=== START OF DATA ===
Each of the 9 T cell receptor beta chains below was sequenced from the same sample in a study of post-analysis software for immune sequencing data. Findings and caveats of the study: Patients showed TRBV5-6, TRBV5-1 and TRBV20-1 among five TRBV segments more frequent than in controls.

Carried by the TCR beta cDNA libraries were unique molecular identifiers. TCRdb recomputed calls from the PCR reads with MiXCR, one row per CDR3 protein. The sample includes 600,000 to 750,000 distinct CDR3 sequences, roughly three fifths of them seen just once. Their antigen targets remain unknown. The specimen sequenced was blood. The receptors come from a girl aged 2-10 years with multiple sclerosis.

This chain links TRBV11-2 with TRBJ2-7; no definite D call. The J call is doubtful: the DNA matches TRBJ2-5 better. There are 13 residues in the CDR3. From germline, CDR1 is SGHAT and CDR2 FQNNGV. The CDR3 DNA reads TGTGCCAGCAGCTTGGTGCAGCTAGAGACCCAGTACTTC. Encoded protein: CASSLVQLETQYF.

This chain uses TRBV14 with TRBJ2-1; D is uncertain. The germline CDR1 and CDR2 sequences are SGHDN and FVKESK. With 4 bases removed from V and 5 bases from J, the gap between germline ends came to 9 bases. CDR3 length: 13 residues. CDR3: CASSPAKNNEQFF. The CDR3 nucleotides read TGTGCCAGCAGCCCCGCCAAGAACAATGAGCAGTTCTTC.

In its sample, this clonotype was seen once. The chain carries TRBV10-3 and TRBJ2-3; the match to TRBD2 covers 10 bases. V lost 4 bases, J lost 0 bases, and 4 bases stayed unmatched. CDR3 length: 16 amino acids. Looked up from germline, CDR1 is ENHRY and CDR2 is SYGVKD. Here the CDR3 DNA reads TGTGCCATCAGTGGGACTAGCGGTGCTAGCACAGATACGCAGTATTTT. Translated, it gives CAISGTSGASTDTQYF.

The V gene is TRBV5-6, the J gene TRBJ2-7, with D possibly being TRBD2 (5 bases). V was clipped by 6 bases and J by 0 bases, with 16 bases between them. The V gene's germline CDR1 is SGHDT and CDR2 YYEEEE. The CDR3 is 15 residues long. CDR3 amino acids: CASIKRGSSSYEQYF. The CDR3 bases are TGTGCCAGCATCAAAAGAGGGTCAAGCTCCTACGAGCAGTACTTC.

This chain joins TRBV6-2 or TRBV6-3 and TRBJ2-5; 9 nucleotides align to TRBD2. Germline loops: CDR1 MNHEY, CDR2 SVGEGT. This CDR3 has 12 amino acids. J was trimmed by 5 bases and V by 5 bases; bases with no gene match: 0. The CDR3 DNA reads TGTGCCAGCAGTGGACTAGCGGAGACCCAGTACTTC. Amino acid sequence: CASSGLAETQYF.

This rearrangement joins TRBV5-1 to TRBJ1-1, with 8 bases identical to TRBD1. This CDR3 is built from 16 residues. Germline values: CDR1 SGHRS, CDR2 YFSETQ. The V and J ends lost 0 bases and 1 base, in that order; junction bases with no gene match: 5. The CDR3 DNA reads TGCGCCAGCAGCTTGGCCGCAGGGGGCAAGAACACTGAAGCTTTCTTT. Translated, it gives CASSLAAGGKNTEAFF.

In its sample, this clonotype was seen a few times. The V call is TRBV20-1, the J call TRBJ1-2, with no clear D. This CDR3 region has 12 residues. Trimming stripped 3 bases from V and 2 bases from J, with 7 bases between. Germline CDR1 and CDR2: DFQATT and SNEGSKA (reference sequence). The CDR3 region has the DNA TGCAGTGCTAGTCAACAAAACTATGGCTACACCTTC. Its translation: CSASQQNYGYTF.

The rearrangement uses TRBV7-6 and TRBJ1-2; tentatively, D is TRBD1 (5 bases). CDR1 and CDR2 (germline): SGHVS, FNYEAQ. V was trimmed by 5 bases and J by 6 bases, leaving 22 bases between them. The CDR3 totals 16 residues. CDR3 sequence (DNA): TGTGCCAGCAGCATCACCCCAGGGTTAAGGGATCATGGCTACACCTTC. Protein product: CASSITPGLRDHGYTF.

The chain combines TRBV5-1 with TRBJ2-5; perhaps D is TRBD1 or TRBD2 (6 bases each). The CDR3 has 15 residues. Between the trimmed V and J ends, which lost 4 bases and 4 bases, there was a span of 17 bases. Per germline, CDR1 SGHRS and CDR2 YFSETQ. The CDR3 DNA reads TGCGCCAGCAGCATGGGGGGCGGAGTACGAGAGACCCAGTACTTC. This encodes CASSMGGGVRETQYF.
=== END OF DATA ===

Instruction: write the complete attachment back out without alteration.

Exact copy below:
Each of the 9 T cell receptor beta chains below was sequenced from the same sample in a study of post-analysis software for immune sequencing data. Findings and caveats of the study: Patients showed TRBV5-6, TRBV5-1 and TRBV20-1 among five TRBV segments more frequent than in controls.

Carried by the TCR beta cDNA libraries were unique molecular identifiers. TCRdb recomputed calls from the PCR reads with MiXCR, one row per CDR3 protein. The sample includes 600,000 to 750,000 distinct CDR3 sequences, roughly three fifths of them seen just once. Their antigen targets remain unknown. The specimen sequenced was blood. The receptors come from a girl aged 2-10 years with multiple sclerosis.

This chain links TRBV11-2 with TRBJ2-7; no definite D call. The J call is doubtful: the DNA matches TRBJ2-5 better. There are 13 residues in the CDR3. From germline, CDR1 is SGHAT and CDR2 FQNNGV. The CDR3 DNA reads TGTGCCAGCAGCTTGGTGCAGCTAGAGACCCAGTACTTC. Encoded protein: CASSLVQLETQYF.

This chain uses TRBV14 with TRBJ2-1; D is uncertain. The germline CDR1 and CDR2 sequences are SGHDN and FVKESK. With 4 bases removed from V and 5 bases from J, the gap between germline ends came to 9 bases. CDR3 length: 13 residues. CDR3: CASSPAKNNEQFF. The CDR3 nucleotides read TGTGCCAGCAGCCCCGCCAAGAACAATGAGCAGTTCTTC.

In its sample, this clonotype was seen once. The chain carries TRBV10-3 and TRBJ2-3; the match to TRBD2 covers 10 bases. V lost 4 bases, J lost 0 bases, and 4 bases stayed unmatched. CDR3 length: 16 amino acids. Looked up from germline, CDR1 is ENHRY and CDR2 is SYGVKD. Here the CDR3 DNA reads TGTGCCATCAGTGGGACTAGCGGTGCTAGCACAGATACGCAGTATTTT. Translated, it gives CAISGTSGASTDTQYF.

The V gene is TRBV5-6, the J gene TRBJ2-7, with D possibly being TRBD2 (5 bases). V was clipped by 6 bases and J by 0 bases, with 16 bases between them. The V gene's germline CDR1 is SGHDT and CDR2 YYEEEE. The CDR3 is 15 residues long. CDR3 amino acids: CASIKRGSSSYEQYF. The CDR3 bases are TGTGCCAGCATCAAAAGAGGGTCAAGCTCCTACGAGCAGTACTTC.

This chain joins TRBV6-2 or TRBV6-3 and TRBJ2-5; 9 nucleotides align to TRBD2. Germline loops: CDR1 MNHEY, CDR2 SVGEGT. This CDR3 has 12 amino acids. J was trimmed by 5 bases and V by 5 bases; bases with no gene match: 0. The CDR3 DNA reads TGTGCCAGCAGTGGACTAGCGGAGACCCAGTACTTC. Amino acid sequence: CASSGLAETQYF.

This rearrangement joins TRBV5-1 to TRBJ1-1, with 8 bases identical to TRBD1. This CDR3 is built from 16 residues. Germline values: CDR1 SGHRS, CDR2 YFSETQ. The V and J ends lost 0 bases and 1 base, in that order; junction bases with no gene match: 5. The CDR3 DNA reads TGCGCCAGCAGCTTGGCCGCAGGGGGCAAGAACACTGAAGCTTTCTTT. Translated, it gives CASSLAAGGKNTEAFF.

In its sample, this clonotype was seen a few times. The V call is TRBV20-1, the J call TRBJ1-2, with no clear D. This CDR3 region has 12 residues. Trimming stripped 3 bases from V and 2 bases from J, with 7 bases between. Germline CDR1 and CDR2: DFQATT and SNEGSKA (reference sequence). The CDR3 region has the DNA TGCAGTGCTAGTCAACAAAACTATGGCTACACCTTC. Its translation: CSASQQNYGYTF.

The rearrangement uses TRBV7-6 and TRBJ1-2; tentatively, D is TRBD1 (5 bases). CDR1 and CDR2 (germline): SGHVS, FNYEAQ. V was trimmed by 5 bases and J by 6 bases, leaving 22 bases between them. The CDR3 totals 16 residues. CDR3 sequence (DNA): TGTGCCAGCAGCATCACCCCAGGGTTAAGGGATCATGGCTACACCTTC. Protein product: CASSITPGLRDHGYTF.

The chain combines TRBV5-1 with TRBJ2-5; perhaps D is TRBD1 or TRBD2 (6 bases each). The CDR3 has 15 residues. Between the trimmed V and J ends, which lost 4 bases and 4 bases, there was a span of 17 bases. Per germline, CDR1 SGHRS and CDR2 YFSETQ. The CDR3 DNA reads TGCGCCAGCAGCATGGGGGGCGGAGTACGAGAGACCCAGTACTTC. This encodes CASSMGGGVRETQYF.